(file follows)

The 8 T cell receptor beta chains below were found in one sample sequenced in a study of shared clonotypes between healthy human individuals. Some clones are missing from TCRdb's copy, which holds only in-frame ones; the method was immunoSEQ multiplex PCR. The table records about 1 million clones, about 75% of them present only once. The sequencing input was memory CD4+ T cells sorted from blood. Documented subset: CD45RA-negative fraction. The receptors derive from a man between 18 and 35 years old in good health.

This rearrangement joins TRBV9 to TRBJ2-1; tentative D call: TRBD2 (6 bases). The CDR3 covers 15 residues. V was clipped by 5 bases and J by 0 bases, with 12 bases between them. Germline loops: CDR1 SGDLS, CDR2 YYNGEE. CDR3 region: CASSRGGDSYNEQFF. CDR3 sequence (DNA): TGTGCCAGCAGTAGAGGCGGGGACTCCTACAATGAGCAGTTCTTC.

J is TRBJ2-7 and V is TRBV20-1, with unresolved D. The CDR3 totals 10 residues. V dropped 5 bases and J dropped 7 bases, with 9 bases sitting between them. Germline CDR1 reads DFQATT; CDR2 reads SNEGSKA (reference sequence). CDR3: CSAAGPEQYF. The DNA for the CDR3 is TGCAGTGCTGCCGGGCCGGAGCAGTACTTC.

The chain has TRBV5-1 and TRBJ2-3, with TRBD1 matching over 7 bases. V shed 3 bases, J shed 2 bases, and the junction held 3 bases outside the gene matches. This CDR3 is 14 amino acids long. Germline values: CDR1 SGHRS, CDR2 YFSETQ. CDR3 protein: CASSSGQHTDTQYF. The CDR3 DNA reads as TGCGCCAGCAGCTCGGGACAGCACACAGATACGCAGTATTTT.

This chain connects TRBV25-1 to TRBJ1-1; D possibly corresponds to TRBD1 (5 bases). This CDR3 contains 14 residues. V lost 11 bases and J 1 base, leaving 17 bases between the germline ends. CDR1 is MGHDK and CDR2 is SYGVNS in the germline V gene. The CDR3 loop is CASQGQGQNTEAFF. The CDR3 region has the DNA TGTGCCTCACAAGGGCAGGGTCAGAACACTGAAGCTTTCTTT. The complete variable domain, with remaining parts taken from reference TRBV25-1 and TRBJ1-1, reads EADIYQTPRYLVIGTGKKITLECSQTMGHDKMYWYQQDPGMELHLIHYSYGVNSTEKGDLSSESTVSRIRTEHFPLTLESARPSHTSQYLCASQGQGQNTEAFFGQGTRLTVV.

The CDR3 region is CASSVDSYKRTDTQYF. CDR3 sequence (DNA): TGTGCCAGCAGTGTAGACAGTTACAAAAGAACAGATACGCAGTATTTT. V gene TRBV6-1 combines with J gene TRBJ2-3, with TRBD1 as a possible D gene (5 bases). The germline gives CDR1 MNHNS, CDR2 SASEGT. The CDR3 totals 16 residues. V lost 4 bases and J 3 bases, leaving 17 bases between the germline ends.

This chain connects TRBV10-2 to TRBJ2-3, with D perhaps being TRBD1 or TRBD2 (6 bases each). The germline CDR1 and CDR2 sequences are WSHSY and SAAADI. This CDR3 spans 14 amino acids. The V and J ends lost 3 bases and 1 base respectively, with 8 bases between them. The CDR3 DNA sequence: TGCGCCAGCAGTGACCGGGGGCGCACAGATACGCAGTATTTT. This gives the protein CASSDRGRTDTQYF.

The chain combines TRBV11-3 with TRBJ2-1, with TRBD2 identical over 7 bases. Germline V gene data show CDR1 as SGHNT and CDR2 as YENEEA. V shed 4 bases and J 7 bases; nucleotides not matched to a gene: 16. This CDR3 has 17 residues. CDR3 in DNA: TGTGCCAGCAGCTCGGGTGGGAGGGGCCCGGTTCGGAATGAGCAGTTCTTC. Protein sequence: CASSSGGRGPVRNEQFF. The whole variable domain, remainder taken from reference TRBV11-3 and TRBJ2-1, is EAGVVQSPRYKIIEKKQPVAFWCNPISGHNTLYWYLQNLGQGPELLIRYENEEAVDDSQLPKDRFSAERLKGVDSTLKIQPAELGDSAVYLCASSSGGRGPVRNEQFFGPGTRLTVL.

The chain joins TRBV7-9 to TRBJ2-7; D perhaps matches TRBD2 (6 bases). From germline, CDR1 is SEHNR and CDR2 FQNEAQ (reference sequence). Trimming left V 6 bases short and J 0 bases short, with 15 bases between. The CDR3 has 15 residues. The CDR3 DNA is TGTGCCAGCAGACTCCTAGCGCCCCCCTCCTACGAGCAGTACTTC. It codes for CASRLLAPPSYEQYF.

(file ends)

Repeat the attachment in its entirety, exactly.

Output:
The 8 T cell receptor beta chains below were found in one sample sequenced in a study of shared clonotypes between healthy human individuals. Some clones are missing from TCRdb's copy, which holds only in-frame ones; the method was immunoSEQ multiplex PCR. The table records about 1 million clones, about 75% of them present only once. The sequencing input was memory CD4+ T cells sorted from blood. Documented subset: CD45RA-negative fraction. The receptors derive from a man between 18 and 35 years old in good health.

This rearrangement joins TRBV9 to TRBJ2-1; tentative D call: TRBD2 (6 bases). The CDR3 covers 15 residues. V was clipped by 5 bases and J by 0 bases, with 12 bases between them. Germline loops: CDR1 SGDLS, CDR2 YYNGEE. CDR3 region: CASSRGGDSYNEQFF. CDR3 sequence (DNA): TGTGCCAGCAGTAGAGGCGGGGACTCCTACAATGAGCAGTTCTTC.

J is TRBJ2-7 and V is TRBV20-1, with unresolved D. The CDR3 totals 10 residues. V dropped 5 bases and J dropped 7 bases, with 9 bases sitting between them. Germline CDR1 reads DFQATT; CDR2 reads SNEGSKA (reference sequence). CDR3: CSAAGPEQYF. The DNA for the CDR3 is TGCAGTGCTGCCGGGCCGGAGCAGTACTTC.

The chain has TRBV5-1 and TRBJ2-3, with TRBD1 matching over 7 bases. V shed 3 bases, J shed 2 bases, and the junction held 3 bases outside the gene matches. This CDR3 is 14 amino acids long. Germline values: CDR1 SGHRS, CDR2 YFSETQ. CDR3 protein: CASSSGQHTDTQYF. The CDR3 DNA reads as TGCGCCAGCAGCTCGGGACAGCACACAGATACGCAGTATTTT.

This chain connects TRBV25-1 to TRBJ1-1; D possibly corresponds to TRBD1 (5 bases). This CDR3 contains 14 residues. V lost 11 bases and J 1 base, leaving 17 bases between the germline ends. CDR1 is MGHDK and CDR2 is SYGVNS in the germline V gene. The CDR3 loop is CASQGQGQNTEAFF. The CDR3 region has the DNA TGTGCCTCACAAGGGCAGGGTCAGAACACTGAAGCTTTCTTT. The complete variable domain, with remaining parts taken from reference TRBV25-1 and TRBJ1-1, reads EADIYQTPRYLVIGTGKKITLECSQTMGHDKMYWYQQDPGMELHLIHYSYGVNSTEKGDLSSESTVSRIRTEHFPLTLESARPSHTSQYLCASQGQGQNTEAFFGQGTRLTVV.

The CDR3 region is CASSVDSYKRTDTQYF. CDR3 sequence (DNA): TGTGCCAGCAGTGTAGACAGTTACAAAAGAACAGATACGCAGTATTTT. V gene TRBV6-1 combines with J gene TRBJ2-3, with TRBD1 as a possible D gene (5 bases). The germline gives CDR1 MNHNS, CDR2 SASEGT. The CDR3 totals 16 residues. V lost 4 bases and J 3 bases, leaving 17 bases between the germline ends.

This chain connects TRBV10-2 to TRBJ2-3, with D perhaps being TRBD1 or TRBD2 (6 bases each). The germline CDR1 and CDR2 sequences are WSHSY and SAAADI. This CDR3 spans 14 amino acids. The V and J ends lost 3 bases and 1 base respectively, with 8 bases between them. The CDR3 DNA sequence: TGCGCCAGCAGTGACCGGGGGCGCACAGATACGCAGTATTTT. This gives the protein CASSDRGRTDTQYF.

The chain combines TRBV11-3 with TRBJ2-1, with TRBD2 identical over 7 bases. Germline V gene data show CDR1 as SGHNT and CDR2 as YENEEA. V shed 4 bases and J 7 bases; nucleotides not matched to a gene: 16. This CDR3 has 17 residues. CDR3 in DNA: TGTGCCAGCAGCTCGGGTGGGAGGGGCCCGGTTCGGAATGAGCAGTTCTTC. Protein sequence: CASSSGGRGPVRNEQFF. The whole variable domain, remainder taken from reference TRBV11-3 and TRBJ2-1, is EAGVVQSPRYKIIEKKQPVAFWCNPISGHNTLYWYLQNLGQGPELLIRYENEEAVDDSQLPKDRFSAERLKGVDSTLKIQPAELGDSAVYLCASSSGGRGPVRNEQFFGPGTRLTVL.

The chain joins TRBV7-9 to TRBJ2-7; D perhaps matches TRBD2 (6 bases). From germline, CDR1 is SEHNR and CDR2 FQNEAQ (reference sequence). Trimming left V 6 bases short and J 0 bases short, with 15 bases between. The CDR3 has 15 residues. The CDR3 DNA is TGTGCCAGCAGACTCCTAGCGCCCCCCTCCTACGAGCAGTACTTC. It codes for CASRLLAPPSYEQYF.